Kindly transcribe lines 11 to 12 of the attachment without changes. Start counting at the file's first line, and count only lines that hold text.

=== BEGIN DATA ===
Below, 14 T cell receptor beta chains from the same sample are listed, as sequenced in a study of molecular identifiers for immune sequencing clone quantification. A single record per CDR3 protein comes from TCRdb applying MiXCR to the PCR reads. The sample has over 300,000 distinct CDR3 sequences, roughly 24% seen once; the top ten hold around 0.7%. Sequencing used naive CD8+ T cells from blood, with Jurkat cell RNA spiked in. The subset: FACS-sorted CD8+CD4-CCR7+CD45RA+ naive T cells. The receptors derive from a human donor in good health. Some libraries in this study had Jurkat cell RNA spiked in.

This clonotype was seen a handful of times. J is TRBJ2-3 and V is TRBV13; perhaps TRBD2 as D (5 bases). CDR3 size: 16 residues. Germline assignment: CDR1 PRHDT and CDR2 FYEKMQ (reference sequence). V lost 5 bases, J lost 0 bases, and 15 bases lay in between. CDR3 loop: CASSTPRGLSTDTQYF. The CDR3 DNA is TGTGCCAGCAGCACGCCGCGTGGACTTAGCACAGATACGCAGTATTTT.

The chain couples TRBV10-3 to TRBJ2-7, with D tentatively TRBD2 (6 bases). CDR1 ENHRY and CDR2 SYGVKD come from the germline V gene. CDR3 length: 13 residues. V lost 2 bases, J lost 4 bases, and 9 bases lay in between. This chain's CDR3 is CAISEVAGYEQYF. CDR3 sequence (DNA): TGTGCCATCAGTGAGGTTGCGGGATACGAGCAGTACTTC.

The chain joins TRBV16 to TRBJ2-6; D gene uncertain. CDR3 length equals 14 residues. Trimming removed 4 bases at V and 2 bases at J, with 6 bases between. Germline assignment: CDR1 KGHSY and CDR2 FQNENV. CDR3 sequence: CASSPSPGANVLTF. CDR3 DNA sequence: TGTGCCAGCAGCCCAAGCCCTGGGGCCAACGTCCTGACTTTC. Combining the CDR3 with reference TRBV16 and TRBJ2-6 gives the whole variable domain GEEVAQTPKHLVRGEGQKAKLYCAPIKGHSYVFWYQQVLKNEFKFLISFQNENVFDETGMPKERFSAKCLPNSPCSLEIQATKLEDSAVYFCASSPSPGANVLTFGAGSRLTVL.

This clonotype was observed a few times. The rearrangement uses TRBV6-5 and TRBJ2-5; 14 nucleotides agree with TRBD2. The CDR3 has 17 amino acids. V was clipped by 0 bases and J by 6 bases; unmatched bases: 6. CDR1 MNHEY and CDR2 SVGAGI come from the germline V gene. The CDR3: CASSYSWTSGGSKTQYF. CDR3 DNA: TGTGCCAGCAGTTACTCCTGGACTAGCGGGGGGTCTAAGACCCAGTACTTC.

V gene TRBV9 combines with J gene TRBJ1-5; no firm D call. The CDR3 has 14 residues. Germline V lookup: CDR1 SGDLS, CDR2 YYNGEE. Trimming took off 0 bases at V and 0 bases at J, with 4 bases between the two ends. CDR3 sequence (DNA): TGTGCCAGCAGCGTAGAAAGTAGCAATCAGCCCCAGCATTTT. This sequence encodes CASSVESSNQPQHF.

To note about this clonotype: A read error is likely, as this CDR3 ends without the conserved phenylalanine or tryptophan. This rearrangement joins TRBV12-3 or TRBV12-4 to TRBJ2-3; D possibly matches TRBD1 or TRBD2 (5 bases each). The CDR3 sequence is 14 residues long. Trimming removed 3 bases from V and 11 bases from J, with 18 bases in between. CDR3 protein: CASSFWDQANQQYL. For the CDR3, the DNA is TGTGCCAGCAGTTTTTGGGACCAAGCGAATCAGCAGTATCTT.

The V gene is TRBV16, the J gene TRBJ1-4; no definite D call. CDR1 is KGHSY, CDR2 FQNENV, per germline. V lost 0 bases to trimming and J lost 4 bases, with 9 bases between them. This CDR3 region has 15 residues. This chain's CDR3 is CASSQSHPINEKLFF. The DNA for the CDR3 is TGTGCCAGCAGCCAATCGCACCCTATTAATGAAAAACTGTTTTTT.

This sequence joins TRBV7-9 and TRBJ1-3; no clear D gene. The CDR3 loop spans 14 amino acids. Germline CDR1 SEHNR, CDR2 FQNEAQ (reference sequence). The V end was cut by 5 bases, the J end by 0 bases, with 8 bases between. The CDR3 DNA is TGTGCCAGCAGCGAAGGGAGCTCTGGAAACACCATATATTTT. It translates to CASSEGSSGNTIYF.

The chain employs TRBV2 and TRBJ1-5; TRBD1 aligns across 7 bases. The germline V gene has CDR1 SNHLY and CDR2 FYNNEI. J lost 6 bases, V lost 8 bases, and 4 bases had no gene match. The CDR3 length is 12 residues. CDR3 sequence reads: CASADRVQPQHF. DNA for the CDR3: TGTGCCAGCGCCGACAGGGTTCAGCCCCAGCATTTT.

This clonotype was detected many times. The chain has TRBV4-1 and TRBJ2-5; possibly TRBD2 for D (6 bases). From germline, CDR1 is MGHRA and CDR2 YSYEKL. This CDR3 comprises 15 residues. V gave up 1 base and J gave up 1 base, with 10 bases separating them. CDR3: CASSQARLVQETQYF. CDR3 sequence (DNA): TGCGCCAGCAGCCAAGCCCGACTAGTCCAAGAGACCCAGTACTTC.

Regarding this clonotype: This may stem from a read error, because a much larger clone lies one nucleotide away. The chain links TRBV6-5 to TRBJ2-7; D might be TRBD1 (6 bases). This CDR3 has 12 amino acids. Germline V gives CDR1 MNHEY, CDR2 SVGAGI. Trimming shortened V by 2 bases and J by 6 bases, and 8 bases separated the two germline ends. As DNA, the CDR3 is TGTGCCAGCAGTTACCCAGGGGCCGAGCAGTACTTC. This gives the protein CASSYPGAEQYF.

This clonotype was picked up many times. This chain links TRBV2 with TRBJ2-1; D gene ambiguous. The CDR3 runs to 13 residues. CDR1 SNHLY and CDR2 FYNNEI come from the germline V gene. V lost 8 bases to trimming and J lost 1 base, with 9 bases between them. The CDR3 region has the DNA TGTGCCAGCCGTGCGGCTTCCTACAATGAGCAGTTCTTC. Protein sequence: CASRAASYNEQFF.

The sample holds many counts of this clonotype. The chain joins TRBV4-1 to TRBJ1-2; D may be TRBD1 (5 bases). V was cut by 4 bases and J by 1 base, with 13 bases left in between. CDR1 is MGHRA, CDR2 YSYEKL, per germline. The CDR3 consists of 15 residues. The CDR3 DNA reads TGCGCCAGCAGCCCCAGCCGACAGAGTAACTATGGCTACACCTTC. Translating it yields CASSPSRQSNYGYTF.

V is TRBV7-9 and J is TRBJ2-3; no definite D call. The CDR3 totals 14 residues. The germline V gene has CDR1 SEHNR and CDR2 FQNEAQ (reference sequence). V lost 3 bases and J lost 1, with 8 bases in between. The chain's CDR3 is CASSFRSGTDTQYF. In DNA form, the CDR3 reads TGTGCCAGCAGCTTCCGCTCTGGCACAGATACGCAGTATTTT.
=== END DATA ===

This clonotype was detected many times. The chain has TRBV4-1 and TRBJ2-5; possibly TRBD2 for D (6 bases). From germline, CDR1 is MGHRA and CDR2 YSYEKL. This CDR3 comprises 15 residues. V gave up 1 base and J gave up 1 base, with 10 bases separating them. CDR3: CASSQARLVQETQYF. CDR3 sequence (DNA): TGCGCCAGCAGCCAAGCCCGACTAGTCCAAGAGACCCAGTACTTC.

Regarding this clonotype: This may stem from a read error, because a much larger clone lies one nucleotide away. The chain links TRBV6-5 to TRBJ2-7; D might be TRBD1 (6 bases). This CDR3 has 12 amino acids. Germline V gives CDR1 MNHEY, CDR2 SVGAGI. Trimming shortened V by 2 bases and J by 6 bases, and 8 bases separated the two germline ends. As DNA, the CDR3 is TGTGCCAGCAGTTACCCAGGGGCCGAGCAGTACTTC. This gives the protein CASSYPGAEQYF.